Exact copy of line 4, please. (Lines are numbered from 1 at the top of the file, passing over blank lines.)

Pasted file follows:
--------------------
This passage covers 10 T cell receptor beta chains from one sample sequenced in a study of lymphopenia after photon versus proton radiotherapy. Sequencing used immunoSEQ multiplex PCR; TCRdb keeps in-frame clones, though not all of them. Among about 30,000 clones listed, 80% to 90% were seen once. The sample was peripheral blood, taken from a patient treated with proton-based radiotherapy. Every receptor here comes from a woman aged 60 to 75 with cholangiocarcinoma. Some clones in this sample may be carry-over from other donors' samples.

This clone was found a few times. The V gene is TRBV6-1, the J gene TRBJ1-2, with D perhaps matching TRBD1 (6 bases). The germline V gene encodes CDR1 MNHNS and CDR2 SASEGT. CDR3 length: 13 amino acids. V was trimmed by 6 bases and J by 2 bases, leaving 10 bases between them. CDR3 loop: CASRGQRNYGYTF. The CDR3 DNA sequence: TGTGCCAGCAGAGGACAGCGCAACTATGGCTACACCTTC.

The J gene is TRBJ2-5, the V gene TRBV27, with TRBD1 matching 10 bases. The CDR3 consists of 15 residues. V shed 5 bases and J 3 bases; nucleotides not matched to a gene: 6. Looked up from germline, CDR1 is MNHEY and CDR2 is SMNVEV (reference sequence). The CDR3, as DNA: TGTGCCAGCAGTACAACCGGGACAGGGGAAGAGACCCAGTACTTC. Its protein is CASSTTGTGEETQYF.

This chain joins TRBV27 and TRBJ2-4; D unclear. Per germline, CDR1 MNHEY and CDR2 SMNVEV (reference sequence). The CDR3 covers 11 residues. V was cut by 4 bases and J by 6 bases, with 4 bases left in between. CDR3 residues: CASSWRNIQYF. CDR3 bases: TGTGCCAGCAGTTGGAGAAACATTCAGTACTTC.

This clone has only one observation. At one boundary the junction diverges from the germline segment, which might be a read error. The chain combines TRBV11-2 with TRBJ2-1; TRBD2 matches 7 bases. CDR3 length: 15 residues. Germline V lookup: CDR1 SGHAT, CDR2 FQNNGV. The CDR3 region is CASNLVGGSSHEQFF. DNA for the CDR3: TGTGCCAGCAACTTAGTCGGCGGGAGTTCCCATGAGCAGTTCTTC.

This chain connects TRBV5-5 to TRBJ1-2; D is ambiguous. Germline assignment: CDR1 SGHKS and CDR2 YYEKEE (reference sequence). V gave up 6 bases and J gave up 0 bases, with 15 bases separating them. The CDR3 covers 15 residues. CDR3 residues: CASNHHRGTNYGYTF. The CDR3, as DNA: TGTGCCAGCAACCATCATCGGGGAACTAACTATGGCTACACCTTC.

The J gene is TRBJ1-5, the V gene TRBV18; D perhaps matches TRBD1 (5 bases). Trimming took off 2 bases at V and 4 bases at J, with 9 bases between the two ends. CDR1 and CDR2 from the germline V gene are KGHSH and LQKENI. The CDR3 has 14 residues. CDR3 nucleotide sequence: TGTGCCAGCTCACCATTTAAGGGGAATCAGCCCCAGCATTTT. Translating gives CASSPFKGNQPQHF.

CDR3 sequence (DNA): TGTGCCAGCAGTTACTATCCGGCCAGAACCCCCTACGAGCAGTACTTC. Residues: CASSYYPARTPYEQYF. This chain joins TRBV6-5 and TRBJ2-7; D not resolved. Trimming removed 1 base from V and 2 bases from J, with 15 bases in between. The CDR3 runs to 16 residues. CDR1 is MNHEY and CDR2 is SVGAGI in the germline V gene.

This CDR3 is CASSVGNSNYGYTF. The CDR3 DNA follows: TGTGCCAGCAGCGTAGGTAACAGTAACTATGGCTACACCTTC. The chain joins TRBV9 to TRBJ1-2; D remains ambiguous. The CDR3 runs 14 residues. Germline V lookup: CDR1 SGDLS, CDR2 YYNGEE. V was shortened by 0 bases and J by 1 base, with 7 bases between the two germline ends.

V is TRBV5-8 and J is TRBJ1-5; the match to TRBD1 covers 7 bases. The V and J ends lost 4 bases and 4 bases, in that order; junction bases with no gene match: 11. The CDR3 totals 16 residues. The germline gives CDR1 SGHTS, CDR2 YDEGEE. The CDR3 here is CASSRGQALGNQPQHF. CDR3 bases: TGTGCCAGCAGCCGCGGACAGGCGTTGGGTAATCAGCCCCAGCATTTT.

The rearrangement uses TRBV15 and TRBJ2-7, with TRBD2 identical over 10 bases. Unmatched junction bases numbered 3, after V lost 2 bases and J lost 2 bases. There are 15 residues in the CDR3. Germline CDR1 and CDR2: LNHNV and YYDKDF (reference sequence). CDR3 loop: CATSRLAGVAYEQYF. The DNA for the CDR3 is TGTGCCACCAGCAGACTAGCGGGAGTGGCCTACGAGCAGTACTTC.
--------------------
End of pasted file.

This chain joins TRBV27 and TRBJ2-4; D unclear. Per germline, CDR1 MNHEY and CDR2 SMNVEV (reference sequence). The CDR3 covers 11 residues. V was cut by 4 bases and J by 6 bases, with 4 bases left in between. CDR3 residues: CASSWRNIQYF. CDR3 bases: TGTGCCAGCAGTTGGAGAAACATTCAGTACTTC.